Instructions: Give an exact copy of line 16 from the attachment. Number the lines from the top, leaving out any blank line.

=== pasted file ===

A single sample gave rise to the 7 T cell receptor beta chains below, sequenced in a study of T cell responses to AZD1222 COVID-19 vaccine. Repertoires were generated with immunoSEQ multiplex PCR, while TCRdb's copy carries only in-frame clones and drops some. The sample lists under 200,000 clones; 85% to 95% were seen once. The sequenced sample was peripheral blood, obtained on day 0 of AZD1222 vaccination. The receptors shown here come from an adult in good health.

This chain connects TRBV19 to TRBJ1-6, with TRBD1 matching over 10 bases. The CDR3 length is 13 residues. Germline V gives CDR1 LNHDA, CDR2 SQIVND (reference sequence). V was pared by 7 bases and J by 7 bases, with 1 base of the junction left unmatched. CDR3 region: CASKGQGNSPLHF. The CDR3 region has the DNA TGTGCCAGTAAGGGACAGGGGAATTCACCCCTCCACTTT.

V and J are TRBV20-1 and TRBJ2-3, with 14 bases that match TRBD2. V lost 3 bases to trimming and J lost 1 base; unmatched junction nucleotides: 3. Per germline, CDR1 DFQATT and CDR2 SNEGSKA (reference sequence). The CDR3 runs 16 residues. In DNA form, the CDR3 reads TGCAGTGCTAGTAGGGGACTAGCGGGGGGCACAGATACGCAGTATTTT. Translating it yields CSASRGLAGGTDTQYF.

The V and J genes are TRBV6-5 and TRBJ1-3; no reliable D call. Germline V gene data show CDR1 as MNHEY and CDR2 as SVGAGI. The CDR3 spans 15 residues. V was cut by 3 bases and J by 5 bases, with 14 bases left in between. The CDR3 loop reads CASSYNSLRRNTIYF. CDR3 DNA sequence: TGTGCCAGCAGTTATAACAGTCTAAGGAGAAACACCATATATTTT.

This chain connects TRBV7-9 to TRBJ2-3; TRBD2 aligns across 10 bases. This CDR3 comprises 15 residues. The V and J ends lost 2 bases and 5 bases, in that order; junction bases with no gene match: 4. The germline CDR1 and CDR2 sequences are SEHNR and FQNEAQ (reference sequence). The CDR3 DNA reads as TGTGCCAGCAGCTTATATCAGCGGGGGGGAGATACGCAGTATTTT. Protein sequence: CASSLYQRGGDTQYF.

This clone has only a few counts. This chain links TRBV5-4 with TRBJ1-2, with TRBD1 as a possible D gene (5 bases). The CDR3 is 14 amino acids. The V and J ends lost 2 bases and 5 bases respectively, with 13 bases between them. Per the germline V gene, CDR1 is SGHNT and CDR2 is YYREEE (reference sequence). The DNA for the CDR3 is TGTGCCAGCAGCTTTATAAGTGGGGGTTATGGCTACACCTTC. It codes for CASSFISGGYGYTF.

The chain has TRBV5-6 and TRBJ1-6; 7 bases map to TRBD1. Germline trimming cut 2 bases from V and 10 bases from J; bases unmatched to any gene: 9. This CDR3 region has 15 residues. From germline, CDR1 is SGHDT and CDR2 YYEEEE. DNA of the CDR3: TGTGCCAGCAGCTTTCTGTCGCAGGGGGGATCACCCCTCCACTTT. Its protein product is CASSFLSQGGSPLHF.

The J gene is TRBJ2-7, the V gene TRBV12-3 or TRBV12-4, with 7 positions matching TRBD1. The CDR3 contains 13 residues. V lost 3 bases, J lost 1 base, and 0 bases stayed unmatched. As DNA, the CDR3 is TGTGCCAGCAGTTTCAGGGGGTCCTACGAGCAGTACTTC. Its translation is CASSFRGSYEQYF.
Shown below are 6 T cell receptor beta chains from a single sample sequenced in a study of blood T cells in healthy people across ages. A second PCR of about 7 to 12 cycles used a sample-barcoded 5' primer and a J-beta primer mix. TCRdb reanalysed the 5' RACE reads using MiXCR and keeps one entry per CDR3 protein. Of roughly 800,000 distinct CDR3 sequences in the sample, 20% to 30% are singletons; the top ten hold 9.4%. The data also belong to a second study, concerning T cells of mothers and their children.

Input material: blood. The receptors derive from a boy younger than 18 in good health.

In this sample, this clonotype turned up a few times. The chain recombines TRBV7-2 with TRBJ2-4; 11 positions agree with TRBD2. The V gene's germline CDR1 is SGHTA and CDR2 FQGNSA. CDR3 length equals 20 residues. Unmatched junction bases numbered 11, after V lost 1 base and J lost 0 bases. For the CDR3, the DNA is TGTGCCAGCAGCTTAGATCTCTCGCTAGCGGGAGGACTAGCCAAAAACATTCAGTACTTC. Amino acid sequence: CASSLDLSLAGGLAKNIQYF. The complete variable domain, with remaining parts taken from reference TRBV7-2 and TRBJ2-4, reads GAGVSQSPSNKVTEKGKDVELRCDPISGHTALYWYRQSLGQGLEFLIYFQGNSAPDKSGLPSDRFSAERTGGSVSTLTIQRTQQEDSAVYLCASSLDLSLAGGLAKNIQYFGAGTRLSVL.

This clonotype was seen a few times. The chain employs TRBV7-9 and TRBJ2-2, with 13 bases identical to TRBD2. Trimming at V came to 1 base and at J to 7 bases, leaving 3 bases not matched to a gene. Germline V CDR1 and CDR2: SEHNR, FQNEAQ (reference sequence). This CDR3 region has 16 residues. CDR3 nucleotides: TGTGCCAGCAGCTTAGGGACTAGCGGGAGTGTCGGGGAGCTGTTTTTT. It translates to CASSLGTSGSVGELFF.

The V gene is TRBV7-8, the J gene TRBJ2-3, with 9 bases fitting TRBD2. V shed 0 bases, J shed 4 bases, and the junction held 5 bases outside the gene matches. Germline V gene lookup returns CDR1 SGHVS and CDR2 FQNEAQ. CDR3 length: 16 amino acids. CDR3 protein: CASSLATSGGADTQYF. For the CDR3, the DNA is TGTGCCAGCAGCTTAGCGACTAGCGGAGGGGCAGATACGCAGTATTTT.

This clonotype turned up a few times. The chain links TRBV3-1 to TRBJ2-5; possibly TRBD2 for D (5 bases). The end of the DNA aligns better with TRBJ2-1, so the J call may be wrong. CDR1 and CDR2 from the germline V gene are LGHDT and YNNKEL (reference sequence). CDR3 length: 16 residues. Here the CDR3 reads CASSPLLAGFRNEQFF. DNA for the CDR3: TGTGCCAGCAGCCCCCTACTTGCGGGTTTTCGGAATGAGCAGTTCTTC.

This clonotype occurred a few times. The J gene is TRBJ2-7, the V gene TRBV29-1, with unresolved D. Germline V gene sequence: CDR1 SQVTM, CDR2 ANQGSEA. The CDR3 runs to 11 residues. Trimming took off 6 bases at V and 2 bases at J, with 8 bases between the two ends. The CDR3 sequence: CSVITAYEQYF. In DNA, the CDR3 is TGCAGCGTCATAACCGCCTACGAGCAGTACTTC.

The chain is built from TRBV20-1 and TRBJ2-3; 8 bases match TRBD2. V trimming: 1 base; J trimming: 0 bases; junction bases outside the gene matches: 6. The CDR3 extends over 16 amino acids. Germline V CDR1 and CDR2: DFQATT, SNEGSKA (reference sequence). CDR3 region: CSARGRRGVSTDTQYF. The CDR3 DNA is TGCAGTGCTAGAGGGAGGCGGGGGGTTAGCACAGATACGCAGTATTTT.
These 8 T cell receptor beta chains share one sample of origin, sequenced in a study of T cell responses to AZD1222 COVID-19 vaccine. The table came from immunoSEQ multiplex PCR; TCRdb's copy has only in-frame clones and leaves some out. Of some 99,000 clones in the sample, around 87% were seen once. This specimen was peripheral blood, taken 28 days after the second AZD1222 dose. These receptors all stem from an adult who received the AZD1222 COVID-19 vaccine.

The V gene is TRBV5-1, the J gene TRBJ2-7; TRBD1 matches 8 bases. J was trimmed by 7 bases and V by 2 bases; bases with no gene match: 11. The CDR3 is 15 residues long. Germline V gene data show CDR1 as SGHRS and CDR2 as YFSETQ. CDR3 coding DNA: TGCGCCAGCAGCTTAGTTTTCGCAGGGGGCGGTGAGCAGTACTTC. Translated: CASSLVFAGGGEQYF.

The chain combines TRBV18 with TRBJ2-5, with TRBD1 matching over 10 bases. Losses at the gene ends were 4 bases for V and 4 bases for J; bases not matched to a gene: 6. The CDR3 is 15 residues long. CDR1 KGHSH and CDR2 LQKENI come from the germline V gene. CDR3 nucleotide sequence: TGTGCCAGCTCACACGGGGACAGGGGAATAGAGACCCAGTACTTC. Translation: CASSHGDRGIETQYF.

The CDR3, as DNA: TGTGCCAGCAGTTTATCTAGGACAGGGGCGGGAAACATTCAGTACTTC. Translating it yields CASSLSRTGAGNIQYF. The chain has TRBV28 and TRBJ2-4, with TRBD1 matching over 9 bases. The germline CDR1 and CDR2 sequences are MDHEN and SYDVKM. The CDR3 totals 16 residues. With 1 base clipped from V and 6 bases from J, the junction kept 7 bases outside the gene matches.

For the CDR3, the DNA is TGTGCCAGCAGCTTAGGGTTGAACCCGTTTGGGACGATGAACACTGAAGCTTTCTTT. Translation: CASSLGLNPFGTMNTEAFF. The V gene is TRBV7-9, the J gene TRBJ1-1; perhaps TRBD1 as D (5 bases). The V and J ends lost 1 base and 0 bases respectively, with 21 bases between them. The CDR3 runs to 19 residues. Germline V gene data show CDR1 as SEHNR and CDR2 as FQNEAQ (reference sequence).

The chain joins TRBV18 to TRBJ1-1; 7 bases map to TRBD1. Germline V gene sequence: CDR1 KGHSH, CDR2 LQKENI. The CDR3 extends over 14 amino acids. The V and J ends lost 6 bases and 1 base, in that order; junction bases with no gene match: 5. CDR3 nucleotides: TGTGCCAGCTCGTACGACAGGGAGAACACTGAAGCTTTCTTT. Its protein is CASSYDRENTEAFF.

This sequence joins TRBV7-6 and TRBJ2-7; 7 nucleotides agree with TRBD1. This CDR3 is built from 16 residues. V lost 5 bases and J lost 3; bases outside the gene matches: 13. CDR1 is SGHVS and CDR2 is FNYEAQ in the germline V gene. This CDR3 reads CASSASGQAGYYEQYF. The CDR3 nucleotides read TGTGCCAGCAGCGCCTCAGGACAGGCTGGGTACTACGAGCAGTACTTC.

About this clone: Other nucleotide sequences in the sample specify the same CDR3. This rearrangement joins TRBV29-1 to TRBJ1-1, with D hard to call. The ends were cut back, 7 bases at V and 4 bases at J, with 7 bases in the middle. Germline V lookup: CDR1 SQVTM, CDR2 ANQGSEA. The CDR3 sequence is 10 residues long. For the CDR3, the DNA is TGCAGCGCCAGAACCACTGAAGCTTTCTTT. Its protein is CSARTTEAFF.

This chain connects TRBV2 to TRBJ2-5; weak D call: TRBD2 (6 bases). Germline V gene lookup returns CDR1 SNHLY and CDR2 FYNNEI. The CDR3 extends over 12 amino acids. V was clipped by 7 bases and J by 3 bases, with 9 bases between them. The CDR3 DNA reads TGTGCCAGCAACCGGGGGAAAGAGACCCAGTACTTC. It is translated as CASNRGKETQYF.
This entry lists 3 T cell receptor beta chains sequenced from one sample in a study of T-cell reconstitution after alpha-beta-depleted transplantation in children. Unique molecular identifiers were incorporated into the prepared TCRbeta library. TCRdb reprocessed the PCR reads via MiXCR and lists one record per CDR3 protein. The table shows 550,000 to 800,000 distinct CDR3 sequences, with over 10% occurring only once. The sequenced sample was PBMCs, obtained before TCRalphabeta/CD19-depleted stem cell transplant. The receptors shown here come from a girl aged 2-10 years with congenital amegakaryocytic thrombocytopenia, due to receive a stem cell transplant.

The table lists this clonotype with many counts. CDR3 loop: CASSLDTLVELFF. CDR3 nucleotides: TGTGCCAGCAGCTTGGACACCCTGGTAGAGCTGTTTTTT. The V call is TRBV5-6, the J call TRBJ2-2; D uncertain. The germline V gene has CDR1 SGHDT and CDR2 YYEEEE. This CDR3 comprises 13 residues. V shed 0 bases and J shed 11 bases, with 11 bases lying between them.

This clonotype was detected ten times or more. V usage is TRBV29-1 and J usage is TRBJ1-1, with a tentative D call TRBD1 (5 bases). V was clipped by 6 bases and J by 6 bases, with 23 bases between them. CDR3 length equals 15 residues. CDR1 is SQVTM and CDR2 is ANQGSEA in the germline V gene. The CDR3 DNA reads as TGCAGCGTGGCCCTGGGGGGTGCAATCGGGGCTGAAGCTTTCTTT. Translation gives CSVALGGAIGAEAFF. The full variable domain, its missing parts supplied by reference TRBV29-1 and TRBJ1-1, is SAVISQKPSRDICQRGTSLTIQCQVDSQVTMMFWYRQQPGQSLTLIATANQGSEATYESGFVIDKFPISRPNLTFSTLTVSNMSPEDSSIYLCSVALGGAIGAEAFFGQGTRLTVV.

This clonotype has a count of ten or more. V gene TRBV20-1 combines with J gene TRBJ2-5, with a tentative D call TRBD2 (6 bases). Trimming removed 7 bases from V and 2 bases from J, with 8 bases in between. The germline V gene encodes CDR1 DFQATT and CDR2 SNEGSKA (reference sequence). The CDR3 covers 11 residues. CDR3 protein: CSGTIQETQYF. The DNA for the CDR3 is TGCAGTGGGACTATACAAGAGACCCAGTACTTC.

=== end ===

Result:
The chain is built from TRBV20-1 and TRBJ2-3; 8 bases match TRBD2. V trimming: 1 base; J trimming: 0 bases; junction bases outside the gene matches: 6. The CDR3 extends over 16 amino acids. Germline V CDR1 and CDR2: DFQATT, SNEGSKA (reference sequence). CDR3 region: CSARGRRGVSTDTQYF. The CDR3 DNA is TGCAGTGCTAGAGGGAGGCGGGGGGTTAGCACAGATACGCAGTATTTT.